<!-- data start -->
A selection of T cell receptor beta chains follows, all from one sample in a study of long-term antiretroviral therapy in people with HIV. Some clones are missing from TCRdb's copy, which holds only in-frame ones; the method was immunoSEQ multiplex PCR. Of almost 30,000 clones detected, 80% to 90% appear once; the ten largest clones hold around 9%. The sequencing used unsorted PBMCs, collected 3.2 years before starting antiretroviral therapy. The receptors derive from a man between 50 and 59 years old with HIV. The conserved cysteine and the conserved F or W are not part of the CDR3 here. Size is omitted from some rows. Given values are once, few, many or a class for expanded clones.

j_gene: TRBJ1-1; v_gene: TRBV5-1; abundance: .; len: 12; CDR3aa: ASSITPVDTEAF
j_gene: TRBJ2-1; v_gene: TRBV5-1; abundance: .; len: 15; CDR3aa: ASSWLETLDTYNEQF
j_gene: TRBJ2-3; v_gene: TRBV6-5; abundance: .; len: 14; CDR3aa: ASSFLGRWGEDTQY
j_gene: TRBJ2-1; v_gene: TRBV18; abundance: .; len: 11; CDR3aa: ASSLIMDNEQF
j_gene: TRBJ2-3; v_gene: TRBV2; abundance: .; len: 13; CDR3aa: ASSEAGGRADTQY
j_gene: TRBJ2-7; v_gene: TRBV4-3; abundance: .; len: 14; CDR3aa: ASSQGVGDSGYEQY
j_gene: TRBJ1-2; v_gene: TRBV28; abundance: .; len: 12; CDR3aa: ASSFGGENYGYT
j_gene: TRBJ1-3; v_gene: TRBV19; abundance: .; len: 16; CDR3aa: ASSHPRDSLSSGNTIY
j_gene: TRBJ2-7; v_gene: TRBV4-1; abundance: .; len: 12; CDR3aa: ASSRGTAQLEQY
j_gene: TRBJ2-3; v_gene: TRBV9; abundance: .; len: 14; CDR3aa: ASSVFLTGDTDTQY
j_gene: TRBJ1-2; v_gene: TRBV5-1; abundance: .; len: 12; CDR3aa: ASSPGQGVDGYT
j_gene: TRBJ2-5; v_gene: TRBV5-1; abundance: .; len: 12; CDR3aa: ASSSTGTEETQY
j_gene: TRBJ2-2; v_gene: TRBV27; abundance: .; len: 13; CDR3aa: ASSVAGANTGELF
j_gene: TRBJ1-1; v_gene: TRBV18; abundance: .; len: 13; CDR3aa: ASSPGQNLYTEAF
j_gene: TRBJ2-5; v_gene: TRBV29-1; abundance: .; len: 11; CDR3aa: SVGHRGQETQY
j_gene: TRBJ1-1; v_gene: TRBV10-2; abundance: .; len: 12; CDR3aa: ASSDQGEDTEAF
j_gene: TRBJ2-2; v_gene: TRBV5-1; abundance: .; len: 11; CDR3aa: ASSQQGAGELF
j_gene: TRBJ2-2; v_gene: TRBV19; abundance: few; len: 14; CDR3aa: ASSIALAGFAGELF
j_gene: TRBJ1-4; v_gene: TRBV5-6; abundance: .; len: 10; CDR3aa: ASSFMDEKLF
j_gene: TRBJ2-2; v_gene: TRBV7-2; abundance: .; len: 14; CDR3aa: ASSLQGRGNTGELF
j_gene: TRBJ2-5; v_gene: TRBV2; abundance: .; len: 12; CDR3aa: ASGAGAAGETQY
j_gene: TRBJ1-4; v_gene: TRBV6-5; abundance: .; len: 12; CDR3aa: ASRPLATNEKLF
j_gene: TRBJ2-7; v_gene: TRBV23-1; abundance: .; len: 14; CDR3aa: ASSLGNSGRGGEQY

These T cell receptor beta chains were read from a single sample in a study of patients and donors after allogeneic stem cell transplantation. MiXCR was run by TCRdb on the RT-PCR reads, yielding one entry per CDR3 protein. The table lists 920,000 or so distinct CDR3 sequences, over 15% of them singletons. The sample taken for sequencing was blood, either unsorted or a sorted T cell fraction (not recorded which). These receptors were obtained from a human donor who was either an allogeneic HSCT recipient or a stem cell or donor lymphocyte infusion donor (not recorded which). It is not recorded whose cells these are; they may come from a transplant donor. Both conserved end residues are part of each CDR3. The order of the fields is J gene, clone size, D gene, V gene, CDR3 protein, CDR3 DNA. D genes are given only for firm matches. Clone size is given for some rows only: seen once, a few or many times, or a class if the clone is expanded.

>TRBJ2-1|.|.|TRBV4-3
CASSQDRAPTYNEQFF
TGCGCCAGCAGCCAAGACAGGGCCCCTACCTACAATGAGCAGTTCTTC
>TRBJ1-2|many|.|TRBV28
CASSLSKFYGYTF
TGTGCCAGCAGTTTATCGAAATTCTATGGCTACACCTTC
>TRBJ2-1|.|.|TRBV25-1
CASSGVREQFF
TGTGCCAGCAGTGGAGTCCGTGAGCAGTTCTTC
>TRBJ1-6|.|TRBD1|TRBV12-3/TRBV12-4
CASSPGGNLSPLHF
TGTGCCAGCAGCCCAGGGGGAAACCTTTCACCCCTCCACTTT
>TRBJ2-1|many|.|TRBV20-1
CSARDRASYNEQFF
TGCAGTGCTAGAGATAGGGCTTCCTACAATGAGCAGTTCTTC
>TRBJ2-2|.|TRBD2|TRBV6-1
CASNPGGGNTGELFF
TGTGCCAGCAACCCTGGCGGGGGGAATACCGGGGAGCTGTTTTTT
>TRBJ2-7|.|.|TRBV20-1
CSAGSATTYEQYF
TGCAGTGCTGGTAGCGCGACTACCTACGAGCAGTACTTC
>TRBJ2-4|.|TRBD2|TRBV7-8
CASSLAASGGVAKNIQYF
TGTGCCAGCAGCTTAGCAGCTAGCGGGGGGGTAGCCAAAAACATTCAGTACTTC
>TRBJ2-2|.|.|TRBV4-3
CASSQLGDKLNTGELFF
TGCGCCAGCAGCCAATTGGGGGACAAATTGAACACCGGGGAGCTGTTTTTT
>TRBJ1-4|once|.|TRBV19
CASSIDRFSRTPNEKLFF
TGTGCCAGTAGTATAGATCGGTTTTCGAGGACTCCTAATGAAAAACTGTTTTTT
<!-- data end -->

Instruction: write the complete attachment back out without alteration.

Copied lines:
A selection of T cell receptor beta chains follows, all from one sample in a study of long-term antiretroviral therapy in people with HIV. Some clones are missing from TCRdb's copy, which holds only in-frame ones; the method was immunoSEQ multiplex PCR. Of almost 30,000 clones detected, 80% to 90% appear once; the ten largest clones hold around 9%. The sequencing used unsorted PBMCs, collected 3.2 years before starting antiretroviral therapy. The receptors derive from a man between 50 and 59 years old with HIV. The conserved cysteine and the conserved F or W are not part of the CDR3 here. Size is omitted from some rows. Given values are once, few, many or a class for expanded clones.

j_gene: TRBJ1-1; v_gene: TRBV5-1; abundance: .; len: 12; CDR3aa: ASSITPVDTEAF
j_gene: TRBJ2-1; v_gene: TRBV5-1; abundance: .; len: 15; CDR3aa: ASSWLETLDTYNEQF
j_gene: TRBJ2-3; v_gene: TRBV6-5; abundance: .; len: 14; CDR3aa: ASSFLGRWGEDTQY
j_gene: TRBJ2-1; v_gene: TRBV18; abundance: .; len: 11; CDR3aa: ASSLIMDNEQF
j_gene: TRBJ2-3; v_gene: TRBV2; abundance: .; len: 13; CDR3aa: ASSEAGGRADTQY
j_gene: TRBJ2-7; v_gene: TRBV4-3; abundance: .; len: 14; CDR3aa: ASSQGVGDSGYEQY
j_gene: TRBJ1-2; v_gene: TRBV28; abundance: .; len: 12; CDR3aa: ASSFGGENYGYT
j_gene: TRBJ1-3; v_gene: TRBV19; abundance: .; len: 16; CDR3aa: ASSHPRDSLSSGNTIY
j_gene: TRBJ2-7; v_gene: TRBV4-1; abundance: .; len: 12; CDR3aa: ASSRGTAQLEQY
j_gene: TRBJ2-3; v_gene: TRBV9; abundance: .; len: 14; CDR3aa: ASSVFLTGDTDTQY
j_gene: TRBJ1-2; v_gene: TRBV5-1; abundance: .; len: 12; CDR3aa: ASSPGQGVDGYT
j_gene: TRBJ2-5; v_gene: TRBV5-1; abundance: .; len: 12; CDR3aa: ASSSTGTEETQY
j_gene: TRBJ2-2; v_gene: TRBV27; abundance: .; len: 13; CDR3aa: ASSVAGANTGELF
j_gene: TRBJ1-1; v_gene: TRBV18; abundance: .; len: 13; CDR3aa: ASSPGQNLYTEAF
j_gene: TRBJ2-5; v_gene: TRBV29-1; abundance: .; len: 11; CDR3aa: SVGHRGQETQY
j_gene: TRBJ1-1; v_gene: TRBV10-2; abundance: .; len: 12; CDR3aa: ASSDQGEDTEAF
j_gene: TRBJ2-2; v_gene: TRBV5-1; abundance: .; len: 11; CDR3aa: ASSQQGAGELF
j_gene: TRBJ2-2; v_gene: TRBV19; abundance: few; len: 14; CDR3aa: ASSIALAGFAGELF
j_gene: TRBJ1-4; v_gene: TRBV5-6; abundance: .; len: 10; CDR3aa: ASSFMDEKLF
j_gene: TRBJ2-2; v_gene: TRBV7-2; abundance: .; len: 14; CDR3aa: ASSLQGRGNTGELF
j_gene: TRBJ2-5; v_gene: TRBV2; abundance: .; len: 12; CDR3aa: ASGAGAAGETQY
j_gene: TRBJ1-4; v_gene: TRBV6-5; abundance: .; len: 12; CDR3aa: ASRPLATNEKLF
j_gene: TRBJ2-7; v_gene: TRBV23-1; abundance: .; len: 14; CDR3aa: ASSLGNSGRGGEQY

These T cell receptor beta chains were read from a single sample in a study of patients and donors after allogeneic stem cell transplantation. MiXCR was run by TCRdb on the RT-PCR reads, yielding one entry per CDR3 protein. The table lists 920,000 or so distinct CDR3 sequences, over 15% of them singletons. The sample taken for sequencing was blood, either unsorted or a sorted T cell fraction (not recorded which). These receptors were obtained from a human donor who was either an allogeneic HSCT recipient or a stem cell or donor lymphocyte infusion donor (not recorded which). It is not recorded whose cells these are; they may come from a transplant donor. Both conserved end residues are part of each CDR3. The order of the fields is J gene, clone size, D gene, V gene, CDR3 protein, CDR3 DNA. D genes are given only for firm matches. Clone size is given for some rows only: seen once, a few or many times, or a class if the clone is expanded.

>TRBJ2-1|.|.|TRBV4-3
CASSQDRAPTYNEQFF
TGCGCCAGCAGCCAAGACAGGGCCCCTACCTACAATGAGCAGTTCTTC
>TRBJ1-2|many|.|TRBV28
CASSLSKFYGYTF
TGTGCCAGCAGTTTATCGAAATTCTATGGCTACACCTTC
>TRBJ2-1|.|.|TRBV25-1
CASSGVREQFF
TGTGCCAGCAGTGGAGTCCGTGAGCAGTTCTTC
>TRBJ1-6|.|TRBD1|TRBV12-3/TRBV12-4
CASSPGGNLSPLHF
TGTGCCAGCAGCCCAGGGGGAAACCTTTCACCCCTCCACTTT
>TRBJ2-1|many|.|TRBV20-1
CSARDRASYNEQFF
TGCAGTGCTAGAGATAGGGCTTCCTACAATGAGCAGTTCTTC
>TRBJ2-2|.|TRBD2|TRBV6-1
CASNPGGGNTGELFF
TGTGCCAGCAACCCTGGCGGGGGGAATACCGGGGAGCTGTTTTTT
>TRBJ2-7|.|.|TRBV20-1
CSAGSATTYEQYF
TGCAGTGCTGGTAGCGCGACTACCTACGAGCAGTACTTC
>TRBJ2-4|.|TRBD2|TRBV7-8
CASSLAASGGVAKNIQYF
TGTGCCAGCAGCTTAGCAGCTAGCGGGGGGGTAGCCAAAAACATTCAGTACTTC
>TRBJ2-2|.|.|TRBV4-3
CASSQLGDKLNTGELFF
TGCGCCAGCAGCCAATTGGGGGACAAATTGAACACCGGGGAGCTGTTTTTT
>TRBJ1-4|once|.|TRBV19
CASSIDRFSRTPNEKLFF
TGTGCCAGTAGTATAGATCGGTTTTCGAGGACTCCTAATGAAAAACTGTTTTTT